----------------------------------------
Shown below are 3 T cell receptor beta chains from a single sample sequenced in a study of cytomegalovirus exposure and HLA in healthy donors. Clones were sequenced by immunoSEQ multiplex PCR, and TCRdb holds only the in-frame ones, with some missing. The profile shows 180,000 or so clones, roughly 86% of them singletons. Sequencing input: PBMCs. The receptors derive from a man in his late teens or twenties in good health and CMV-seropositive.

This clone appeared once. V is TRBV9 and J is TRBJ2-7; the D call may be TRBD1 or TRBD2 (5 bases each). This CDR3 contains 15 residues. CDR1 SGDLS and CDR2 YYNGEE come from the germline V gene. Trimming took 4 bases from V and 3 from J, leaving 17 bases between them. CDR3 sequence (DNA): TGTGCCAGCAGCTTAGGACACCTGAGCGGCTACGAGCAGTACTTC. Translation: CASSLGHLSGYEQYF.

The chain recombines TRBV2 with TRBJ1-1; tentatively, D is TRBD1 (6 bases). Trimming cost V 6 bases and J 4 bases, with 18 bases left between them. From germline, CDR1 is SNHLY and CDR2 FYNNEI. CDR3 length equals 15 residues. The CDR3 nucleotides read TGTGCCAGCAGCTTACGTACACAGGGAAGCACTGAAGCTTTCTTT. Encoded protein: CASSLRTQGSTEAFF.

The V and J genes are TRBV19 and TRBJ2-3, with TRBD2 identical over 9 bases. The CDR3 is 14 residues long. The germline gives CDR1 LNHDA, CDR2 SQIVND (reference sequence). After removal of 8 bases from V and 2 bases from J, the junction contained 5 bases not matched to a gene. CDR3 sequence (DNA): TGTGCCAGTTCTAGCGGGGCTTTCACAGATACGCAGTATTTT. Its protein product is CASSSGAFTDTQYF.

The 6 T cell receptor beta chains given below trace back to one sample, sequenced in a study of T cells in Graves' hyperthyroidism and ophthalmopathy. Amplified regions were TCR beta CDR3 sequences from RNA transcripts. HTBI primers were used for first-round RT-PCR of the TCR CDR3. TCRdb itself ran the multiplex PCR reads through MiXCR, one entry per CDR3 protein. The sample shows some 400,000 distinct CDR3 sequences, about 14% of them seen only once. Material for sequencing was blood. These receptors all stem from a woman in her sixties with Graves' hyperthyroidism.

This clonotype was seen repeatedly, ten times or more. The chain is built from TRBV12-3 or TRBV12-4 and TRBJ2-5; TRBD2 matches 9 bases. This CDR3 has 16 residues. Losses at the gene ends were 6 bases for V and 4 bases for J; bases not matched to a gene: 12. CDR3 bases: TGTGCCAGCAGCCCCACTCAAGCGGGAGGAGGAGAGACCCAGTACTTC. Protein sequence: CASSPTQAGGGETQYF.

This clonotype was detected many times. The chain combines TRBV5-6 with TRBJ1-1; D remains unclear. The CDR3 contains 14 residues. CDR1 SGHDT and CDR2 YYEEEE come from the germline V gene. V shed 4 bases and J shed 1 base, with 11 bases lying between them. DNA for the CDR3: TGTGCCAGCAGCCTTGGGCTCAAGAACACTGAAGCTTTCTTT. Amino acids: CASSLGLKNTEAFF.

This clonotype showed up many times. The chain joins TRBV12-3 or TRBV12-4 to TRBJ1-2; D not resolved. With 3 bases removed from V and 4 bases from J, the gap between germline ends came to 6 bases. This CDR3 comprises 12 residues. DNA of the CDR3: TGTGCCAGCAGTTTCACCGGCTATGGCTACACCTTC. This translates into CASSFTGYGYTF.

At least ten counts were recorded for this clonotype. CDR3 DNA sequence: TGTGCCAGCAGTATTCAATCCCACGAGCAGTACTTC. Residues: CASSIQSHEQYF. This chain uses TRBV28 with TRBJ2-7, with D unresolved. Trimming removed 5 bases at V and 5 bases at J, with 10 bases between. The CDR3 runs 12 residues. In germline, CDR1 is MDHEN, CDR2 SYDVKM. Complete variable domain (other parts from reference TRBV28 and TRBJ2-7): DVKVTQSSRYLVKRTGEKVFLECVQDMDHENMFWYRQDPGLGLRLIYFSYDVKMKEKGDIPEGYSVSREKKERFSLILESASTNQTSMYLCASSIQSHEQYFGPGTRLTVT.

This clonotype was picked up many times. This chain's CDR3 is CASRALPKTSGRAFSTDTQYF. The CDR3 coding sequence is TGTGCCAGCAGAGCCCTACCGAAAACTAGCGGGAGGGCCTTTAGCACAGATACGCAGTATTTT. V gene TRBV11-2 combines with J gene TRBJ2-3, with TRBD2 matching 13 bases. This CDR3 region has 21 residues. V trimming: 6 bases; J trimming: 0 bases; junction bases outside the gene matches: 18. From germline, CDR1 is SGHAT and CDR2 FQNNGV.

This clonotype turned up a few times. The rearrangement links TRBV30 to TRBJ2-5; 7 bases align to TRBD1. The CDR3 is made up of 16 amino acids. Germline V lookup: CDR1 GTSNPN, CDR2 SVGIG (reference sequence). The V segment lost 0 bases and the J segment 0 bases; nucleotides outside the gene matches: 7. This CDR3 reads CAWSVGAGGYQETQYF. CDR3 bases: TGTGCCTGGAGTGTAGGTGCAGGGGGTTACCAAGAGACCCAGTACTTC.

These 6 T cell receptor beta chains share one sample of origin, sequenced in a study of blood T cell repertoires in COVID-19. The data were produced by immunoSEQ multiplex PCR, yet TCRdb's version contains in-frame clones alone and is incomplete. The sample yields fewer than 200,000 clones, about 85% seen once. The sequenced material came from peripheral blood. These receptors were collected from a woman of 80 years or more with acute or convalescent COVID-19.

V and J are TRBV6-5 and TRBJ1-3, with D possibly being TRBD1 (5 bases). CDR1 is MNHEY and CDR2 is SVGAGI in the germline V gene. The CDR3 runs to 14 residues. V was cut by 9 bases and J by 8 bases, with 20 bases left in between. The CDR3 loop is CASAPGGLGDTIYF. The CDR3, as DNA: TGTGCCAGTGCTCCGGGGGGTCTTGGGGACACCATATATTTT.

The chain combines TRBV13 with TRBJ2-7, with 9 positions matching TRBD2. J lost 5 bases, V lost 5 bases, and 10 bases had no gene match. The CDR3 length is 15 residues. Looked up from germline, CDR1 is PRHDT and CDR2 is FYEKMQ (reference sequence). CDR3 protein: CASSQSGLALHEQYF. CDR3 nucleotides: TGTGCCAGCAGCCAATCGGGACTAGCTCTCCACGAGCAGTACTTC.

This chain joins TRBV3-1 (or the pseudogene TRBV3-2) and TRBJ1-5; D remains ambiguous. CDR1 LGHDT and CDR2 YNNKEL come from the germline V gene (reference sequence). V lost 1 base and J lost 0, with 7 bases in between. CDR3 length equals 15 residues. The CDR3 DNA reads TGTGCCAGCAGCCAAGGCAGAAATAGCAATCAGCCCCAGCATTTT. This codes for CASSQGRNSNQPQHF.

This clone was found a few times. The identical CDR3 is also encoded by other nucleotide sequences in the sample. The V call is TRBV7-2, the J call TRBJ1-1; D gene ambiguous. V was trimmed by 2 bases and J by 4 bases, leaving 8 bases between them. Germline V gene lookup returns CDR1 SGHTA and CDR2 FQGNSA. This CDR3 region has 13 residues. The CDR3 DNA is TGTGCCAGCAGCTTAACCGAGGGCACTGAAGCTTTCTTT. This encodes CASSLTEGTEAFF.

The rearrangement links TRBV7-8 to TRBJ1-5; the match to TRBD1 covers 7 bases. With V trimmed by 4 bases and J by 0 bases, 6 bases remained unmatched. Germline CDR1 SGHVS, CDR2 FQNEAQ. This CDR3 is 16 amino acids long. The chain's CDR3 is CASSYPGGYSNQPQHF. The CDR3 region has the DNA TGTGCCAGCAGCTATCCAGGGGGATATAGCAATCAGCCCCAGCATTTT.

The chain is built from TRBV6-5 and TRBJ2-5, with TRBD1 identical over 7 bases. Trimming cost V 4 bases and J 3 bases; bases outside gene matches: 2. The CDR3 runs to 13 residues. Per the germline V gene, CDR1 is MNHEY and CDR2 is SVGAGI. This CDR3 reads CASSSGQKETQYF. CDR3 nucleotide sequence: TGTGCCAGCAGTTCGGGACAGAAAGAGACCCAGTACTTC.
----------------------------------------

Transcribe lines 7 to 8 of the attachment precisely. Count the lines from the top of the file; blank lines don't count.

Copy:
This clonotype was detected many times. The chain combines TRBV5-6 with TRBJ1-1; D remains unclear. The CDR3 contains 14 residues. CDR1 SGHDT and CDR2 YYEEEE come from the germline V gene. V shed 4 bases and J shed 1 base, with 11 bases lying between them. DNA for the CDR3: TGTGCCAGCAGCCTTGGGCTCAAGAACACTGAAGCTTTCTTT. Amino acids: CASSLGLKNTEAFF.

This clonotype showed up many times. The chain joins TRBV12-3 or TRBV12-4 to TRBJ1-2; D not resolved. With 3 bases removed from V and 4 bases from J, the gap between germline ends came to 6 bases. This CDR3 comprises 12 residues. DNA of the CDR3: TGTGCCAGCAGTTTCACCGGCTATGGCTACACCTTC. This translates into CASSFTGYGYTF.